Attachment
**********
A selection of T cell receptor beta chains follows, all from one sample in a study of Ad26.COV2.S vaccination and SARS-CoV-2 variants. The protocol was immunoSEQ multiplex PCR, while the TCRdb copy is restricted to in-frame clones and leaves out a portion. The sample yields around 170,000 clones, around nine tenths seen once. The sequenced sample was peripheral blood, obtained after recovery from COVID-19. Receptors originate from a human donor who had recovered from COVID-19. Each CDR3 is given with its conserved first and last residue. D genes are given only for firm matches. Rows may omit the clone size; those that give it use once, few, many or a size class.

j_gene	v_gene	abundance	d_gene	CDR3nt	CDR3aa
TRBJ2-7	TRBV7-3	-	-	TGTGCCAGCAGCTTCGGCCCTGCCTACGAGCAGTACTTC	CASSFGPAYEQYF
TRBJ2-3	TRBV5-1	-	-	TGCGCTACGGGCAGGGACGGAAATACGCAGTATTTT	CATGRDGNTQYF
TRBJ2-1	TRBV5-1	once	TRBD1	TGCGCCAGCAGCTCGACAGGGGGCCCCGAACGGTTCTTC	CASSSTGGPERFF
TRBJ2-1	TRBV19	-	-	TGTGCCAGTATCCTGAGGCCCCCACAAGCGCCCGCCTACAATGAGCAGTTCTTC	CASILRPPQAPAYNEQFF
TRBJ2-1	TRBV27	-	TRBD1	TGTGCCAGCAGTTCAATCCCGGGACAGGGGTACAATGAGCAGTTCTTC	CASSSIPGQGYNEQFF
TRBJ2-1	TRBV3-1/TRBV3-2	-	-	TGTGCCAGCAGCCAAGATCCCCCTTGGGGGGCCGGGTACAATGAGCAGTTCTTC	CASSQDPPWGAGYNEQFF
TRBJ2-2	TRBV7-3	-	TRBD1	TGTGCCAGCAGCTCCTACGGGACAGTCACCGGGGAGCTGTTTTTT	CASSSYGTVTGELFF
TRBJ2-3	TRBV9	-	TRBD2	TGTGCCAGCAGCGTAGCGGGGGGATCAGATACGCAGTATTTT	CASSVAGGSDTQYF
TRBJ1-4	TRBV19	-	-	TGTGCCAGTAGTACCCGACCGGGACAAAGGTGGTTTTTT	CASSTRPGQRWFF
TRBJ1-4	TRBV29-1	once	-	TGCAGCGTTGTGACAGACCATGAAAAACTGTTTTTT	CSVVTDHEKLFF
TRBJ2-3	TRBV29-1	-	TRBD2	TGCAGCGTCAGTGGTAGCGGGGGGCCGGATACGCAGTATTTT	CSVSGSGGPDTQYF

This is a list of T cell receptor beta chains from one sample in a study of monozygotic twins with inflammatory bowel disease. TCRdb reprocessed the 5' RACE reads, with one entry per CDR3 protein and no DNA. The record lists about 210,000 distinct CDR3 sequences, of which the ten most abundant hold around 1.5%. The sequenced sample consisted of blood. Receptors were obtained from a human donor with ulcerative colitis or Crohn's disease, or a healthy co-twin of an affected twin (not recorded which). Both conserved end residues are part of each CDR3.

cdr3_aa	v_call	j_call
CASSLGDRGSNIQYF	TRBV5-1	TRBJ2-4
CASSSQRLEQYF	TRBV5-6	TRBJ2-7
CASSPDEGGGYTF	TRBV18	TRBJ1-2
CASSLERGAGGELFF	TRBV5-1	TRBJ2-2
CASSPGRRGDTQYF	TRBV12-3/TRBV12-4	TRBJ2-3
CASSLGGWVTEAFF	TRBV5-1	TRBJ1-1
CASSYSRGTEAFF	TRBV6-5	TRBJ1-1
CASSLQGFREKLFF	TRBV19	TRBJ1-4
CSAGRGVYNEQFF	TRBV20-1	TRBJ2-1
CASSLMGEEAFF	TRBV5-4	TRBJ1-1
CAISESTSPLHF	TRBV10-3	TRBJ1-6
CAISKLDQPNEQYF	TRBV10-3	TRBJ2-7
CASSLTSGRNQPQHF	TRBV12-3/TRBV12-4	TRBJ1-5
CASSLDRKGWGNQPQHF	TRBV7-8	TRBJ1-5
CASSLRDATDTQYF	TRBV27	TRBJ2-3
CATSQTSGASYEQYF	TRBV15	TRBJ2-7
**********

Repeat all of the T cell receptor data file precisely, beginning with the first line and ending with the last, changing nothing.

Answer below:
A selection of T cell receptor beta chains follows, all from one sample in a study of Ad26.COV2.S vaccination and SARS-CoV-2 variants. The protocol was immunoSEQ multiplex PCR, while the TCRdb copy is restricted to in-frame clones and leaves out a portion. The sample yields around 170,000 clones, around nine tenths seen once. The sequenced sample was peripheral blood, obtained after recovery from COVID-19. Receptors originate from a human donor who had recovered from COVID-19. Each CDR3 is given with its conserved first and last residue. D genes are given only for firm matches. Rows may omit the clone size; those that give it use once, few, many or a size class.

j_gene	v_gene	abundance	d_gene	CDR3nt	CDR3aa
TRBJ2-7	TRBV7-3	-	-	TGTGCCAGCAGCTTCGGCCCTGCCTACGAGCAGTACTTC	CASSFGPAYEQYF
TRBJ2-3	TRBV5-1	-	-	TGCGCTACGGGCAGGGACGGAAATACGCAGTATTTT	CATGRDGNTQYF
TRBJ2-1	TRBV5-1	once	TRBD1	TGCGCCAGCAGCTCGACAGGGGGCCCCGAACGGTTCTTC	CASSSTGGPERFF
TRBJ2-1	TRBV19	-	-	TGTGCCAGTATCCTGAGGCCCCCACAAGCGCCCGCCTACAATGAGCAGTTCTTC	CASILRPPQAPAYNEQFF
TRBJ2-1	TRBV27	-	TRBD1	TGTGCCAGCAGTTCAATCCCGGGACAGGGGTACAATGAGCAGTTCTTC	CASSSIPGQGYNEQFF
TRBJ2-1	TRBV3-1/TRBV3-2	-	-	TGTGCCAGCAGCCAAGATCCCCCTTGGGGGGCCGGGTACAATGAGCAGTTCTTC	CASSQDPPWGAGYNEQFF
TRBJ2-2	TRBV7-3	-	TRBD1	TGTGCCAGCAGCTCCTACGGGACAGTCACCGGGGAGCTGTTTTTT	CASSSYGTVTGELFF
TRBJ2-3	TRBV9	-	TRBD2	TGTGCCAGCAGCGTAGCGGGGGGATCAGATACGCAGTATTTT	CASSVAGGSDTQYF
TRBJ1-4	TRBV19	-	-	TGTGCCAGTAGTACCCGACCGGGACAAAGGTGGTTTTTT	CASSTRPGQRWFF
TRBJ1-4	TRBV29-1	once	-	TGCAGCGTTGTGACAGACCATGAAAAACTGTTTTTT	CSVVTDHEKLFF
TRBJ2-3	TRBV29-1	-	TRBD2	TGCAGCGTCAGTGGTAGCGGGGGGCCGGATACGCAGTATTTT	CSVSGSGGPDTQYF

This is a list of T cell receptor beta chains from one sample in a study of monozygotic twins with inflammatory bowel disease. TCRdb reprocessed the 5' RACE reads, with one entry per CDR3 protein and no DNA. The record lists about 210,000 distinct CDR3 sequences, of which the ten most abundant hold around 1.5%. The sequenced sample consisted of blood. Receptors were obtained from a human donor with ulcerative colitis or Crohn's disease, or a healthy co-twin of an affected twin (not recorded which). Both conserved end residues are part of each CDR3.

cdr3_aa	v_call	j_call
CASSLGDRGSNIQYF	TRBV5-1	TRBJ2-4
CASSSQRLEQYF	TRBV5-6	TRBJ2-7
CASSPDEGGGYTF	TRBV18	TRBJ1-2
CASSLERGAGGELFF	TRBV5-1	TRBJ2-2
CASSPGRRGDTQYF	TRBV12-3/TRBV12-4	TRBJ2-3
CASSLGGWVTEAFF	TRBV5-1	TRBJ1-1
CASSYSRGTEAFF	TRBV6-5	TRBJ1-1
CASSLQGFREKLFF	TRBV19	TRBJ1-4
CSAGRGVYNEQFF	TRBV20-1	TRBJ2-1
CASSLMGEEAFF	TRBV5-4	TRBJ1-1
CAISESTSPLHF	TRBV10-3	TRBJ1-6
CAISKLDQPNEQYF	TRBV10-3	TRBJ2-7
CASSLTSGRNQPQHF	TRBV12-3/TRBV12-4	TRBJ1-5
CASSLDRKGWGNQPQHF	TRBV7-8	TRBJ1-5
CASSLRDATDTQYF	TRBV27	TRBJ2-3
CATSQTSGASYEQYF	TRBV15	TRBJ2-7